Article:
ORLANDO, Fla. — Ben Cherington was honored Monday night with the Sporting News MLB Executive of the Year Award for the transformation of the Red Sox from punchline to champions.
A native of Plainfield, N.H., and graduate of Lebanon High School, he became just the third member of the Red Sox to win the award, joining former GM Dick O'Connell (1967, 1975) and former owner Tom Yawkey (1946).
He also became the second Granite Stater so honored. Concord's Brian Sabean won the award in 2003.
"It's definitely unexpected," Cherington said Monday at the Marriott Orlando Grande Lakes resort, site of Major League Baseball's General Manager Meetings. "I was telling people in the room that I consider this to be an award for the organization, not for me. Coming off the year we had in 2012, I also sort of see it as usually an award that goes to an organization that does work over a period and not necessarily in one year.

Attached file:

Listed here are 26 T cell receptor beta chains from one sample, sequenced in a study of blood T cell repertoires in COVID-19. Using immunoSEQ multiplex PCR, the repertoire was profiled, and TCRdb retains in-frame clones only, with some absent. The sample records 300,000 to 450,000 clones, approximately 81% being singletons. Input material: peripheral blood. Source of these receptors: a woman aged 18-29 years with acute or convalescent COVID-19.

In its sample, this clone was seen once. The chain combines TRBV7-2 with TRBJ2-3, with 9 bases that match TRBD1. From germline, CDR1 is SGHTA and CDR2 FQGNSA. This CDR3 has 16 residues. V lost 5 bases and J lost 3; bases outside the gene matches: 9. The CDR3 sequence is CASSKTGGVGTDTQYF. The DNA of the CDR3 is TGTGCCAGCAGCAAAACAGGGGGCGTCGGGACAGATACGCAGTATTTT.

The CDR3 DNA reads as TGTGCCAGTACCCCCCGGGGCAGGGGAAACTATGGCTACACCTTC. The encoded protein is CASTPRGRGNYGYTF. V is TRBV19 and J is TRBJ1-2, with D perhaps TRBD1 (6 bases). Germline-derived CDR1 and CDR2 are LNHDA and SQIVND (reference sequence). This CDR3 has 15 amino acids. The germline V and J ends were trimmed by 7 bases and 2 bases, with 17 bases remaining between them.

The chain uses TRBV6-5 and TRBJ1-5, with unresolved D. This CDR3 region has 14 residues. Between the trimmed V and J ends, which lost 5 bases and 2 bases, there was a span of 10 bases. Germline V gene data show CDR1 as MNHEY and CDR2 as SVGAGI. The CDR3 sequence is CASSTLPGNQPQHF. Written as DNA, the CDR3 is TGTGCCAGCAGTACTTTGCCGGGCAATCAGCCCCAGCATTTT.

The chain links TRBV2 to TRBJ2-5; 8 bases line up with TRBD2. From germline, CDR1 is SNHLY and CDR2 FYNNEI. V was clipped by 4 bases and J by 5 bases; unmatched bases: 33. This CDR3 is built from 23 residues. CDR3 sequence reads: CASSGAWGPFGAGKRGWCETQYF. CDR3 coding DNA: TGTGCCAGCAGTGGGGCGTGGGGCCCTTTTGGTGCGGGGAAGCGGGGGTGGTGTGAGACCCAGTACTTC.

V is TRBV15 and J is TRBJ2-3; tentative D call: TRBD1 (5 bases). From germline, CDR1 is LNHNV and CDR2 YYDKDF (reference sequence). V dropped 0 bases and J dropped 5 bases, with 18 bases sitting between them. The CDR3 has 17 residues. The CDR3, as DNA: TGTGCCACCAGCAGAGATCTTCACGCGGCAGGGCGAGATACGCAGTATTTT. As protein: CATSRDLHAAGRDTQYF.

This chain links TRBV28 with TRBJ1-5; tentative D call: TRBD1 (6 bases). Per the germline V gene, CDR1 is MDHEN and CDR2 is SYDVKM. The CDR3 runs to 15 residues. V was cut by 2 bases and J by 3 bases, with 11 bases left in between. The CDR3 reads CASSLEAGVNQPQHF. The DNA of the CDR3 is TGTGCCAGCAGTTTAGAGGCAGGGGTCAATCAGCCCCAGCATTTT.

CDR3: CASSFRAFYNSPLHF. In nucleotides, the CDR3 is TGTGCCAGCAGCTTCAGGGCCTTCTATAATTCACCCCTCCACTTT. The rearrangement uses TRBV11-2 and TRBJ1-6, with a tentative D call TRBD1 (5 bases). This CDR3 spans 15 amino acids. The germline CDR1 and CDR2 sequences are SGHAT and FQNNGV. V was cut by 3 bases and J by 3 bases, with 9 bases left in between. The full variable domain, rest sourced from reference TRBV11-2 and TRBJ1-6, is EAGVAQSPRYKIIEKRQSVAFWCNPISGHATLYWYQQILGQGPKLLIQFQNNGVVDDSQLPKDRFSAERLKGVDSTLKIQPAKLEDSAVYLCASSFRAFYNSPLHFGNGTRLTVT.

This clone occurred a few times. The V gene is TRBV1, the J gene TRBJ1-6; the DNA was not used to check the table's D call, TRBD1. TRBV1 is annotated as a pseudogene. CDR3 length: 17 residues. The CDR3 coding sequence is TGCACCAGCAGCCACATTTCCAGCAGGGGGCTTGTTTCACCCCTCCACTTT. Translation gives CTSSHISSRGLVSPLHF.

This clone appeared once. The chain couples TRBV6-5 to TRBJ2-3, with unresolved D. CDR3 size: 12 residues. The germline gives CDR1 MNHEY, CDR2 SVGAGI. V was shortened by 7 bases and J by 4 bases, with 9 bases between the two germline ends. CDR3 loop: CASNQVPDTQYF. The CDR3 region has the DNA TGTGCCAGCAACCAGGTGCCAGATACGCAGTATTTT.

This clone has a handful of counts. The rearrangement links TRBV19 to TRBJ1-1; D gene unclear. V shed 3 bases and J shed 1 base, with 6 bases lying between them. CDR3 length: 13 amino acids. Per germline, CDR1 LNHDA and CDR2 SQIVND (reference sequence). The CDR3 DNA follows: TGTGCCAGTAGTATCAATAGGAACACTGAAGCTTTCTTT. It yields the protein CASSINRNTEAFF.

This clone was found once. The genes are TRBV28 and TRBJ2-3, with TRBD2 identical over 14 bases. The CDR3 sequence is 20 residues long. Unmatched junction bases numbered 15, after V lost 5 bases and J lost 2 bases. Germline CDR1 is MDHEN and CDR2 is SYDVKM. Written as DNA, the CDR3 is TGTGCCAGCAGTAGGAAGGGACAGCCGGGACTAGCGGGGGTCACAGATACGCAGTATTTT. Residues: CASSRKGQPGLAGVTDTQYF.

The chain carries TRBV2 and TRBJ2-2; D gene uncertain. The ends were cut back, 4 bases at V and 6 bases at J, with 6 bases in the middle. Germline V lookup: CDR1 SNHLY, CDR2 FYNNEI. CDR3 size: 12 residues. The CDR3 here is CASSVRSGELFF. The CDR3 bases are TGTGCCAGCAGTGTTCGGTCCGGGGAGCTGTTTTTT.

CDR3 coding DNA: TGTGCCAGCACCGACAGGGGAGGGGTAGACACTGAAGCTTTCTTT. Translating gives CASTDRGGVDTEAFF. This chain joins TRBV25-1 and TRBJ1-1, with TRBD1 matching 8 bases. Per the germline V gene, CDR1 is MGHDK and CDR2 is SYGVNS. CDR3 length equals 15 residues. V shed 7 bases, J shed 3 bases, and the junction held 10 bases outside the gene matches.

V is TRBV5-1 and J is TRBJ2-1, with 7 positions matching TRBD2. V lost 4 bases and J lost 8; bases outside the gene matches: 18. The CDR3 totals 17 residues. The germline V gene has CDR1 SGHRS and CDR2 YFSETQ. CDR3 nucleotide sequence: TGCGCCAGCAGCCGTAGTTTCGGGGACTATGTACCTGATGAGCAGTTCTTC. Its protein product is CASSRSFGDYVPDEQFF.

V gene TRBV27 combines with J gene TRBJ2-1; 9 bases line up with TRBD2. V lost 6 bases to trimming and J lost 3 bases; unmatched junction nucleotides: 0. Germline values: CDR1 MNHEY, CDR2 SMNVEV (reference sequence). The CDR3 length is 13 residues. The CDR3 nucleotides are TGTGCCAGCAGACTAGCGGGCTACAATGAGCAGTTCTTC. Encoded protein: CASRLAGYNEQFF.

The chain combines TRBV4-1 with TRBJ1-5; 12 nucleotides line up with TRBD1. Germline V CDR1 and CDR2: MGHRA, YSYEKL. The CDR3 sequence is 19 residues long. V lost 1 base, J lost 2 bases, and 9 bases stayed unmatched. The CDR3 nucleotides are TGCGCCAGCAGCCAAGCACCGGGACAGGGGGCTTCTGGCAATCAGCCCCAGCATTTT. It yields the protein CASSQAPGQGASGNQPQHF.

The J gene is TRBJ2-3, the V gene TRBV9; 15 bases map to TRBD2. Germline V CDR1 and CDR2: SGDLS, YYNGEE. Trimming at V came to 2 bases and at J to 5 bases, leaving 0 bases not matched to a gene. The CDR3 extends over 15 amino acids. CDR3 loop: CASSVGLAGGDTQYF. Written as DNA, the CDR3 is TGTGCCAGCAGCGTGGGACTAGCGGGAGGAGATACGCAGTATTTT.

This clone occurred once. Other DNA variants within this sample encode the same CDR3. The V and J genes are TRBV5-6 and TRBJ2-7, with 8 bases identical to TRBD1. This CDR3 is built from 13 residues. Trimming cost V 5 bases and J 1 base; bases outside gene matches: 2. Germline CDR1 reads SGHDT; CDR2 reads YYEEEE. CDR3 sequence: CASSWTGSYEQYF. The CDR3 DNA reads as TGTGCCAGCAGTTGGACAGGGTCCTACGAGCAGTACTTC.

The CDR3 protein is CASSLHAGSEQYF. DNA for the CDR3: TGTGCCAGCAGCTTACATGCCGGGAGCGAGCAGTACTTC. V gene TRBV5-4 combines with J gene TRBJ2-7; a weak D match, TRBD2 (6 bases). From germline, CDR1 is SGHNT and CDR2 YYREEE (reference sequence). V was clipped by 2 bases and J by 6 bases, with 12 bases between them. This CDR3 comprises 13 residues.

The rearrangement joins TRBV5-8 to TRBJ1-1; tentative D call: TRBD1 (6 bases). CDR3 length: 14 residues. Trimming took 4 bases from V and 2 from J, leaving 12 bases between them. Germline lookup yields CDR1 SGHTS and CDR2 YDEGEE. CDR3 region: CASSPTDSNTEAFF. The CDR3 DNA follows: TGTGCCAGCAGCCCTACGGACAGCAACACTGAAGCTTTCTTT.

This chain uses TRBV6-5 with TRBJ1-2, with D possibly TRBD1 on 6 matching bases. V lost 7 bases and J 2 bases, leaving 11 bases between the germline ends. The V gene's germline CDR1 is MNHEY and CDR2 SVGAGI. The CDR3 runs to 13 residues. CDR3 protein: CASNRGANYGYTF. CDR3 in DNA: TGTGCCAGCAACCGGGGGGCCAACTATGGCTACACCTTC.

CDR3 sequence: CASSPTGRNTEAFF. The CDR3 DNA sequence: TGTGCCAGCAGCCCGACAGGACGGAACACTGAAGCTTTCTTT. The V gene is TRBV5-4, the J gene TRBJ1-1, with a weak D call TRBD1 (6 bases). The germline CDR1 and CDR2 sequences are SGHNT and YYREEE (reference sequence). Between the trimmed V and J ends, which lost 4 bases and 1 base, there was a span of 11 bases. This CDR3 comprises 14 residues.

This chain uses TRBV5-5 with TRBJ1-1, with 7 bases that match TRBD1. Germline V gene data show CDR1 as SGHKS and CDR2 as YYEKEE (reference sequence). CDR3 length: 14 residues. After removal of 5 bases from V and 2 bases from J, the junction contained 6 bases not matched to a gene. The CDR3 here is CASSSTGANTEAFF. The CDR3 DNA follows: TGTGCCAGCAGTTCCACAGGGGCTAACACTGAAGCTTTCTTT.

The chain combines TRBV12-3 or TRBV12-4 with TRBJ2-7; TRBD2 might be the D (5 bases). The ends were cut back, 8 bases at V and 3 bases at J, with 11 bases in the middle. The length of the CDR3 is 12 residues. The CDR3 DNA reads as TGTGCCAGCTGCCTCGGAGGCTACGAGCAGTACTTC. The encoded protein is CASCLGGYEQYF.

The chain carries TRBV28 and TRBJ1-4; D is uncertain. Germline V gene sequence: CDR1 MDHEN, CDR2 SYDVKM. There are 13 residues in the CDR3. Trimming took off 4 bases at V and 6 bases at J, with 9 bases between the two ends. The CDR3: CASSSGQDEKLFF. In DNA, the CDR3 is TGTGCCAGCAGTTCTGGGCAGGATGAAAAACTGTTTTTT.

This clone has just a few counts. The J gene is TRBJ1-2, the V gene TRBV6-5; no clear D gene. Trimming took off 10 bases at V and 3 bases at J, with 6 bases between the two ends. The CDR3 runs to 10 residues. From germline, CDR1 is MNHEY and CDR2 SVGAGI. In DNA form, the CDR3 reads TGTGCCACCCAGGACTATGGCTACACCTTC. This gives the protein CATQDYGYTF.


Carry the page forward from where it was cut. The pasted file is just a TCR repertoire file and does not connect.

"I think it just speaks to the hard work that a lot of people have done. It's about our ownership and the people that work for me and John Farrell and the players. Sort of the same themes we talked about after winning the World Series, this is just another symbol of a good year and a lot of good work by a lot of good people."
Cherington was considered the odds-on favorite for the award, which often goes to small-market executives. His main competition was Pirates GM Neal Huntington, like Cherington is a New Hampshire native, Amherst College graduate, and holder of a degree in sports management from UMass-Amherst.
Huntington helped Cherington get his start in professional baseball, recommending him to the Indians when Huntington was working as a member of Cleveland's player-development staff in the late 1990s.
Cherington continues to get help from another executive from New Hampshire, Red Sox assistant GM Allard Baird, a Rochester native.
With the 2013 season officially in the books, Cherington, Baird and the rest of the Boston Baseball Operations staff already has turned full attention to 2014. "Everyone has forgotten about the World Series and is just on to the offseason's work," he said. "That's what the conversation is."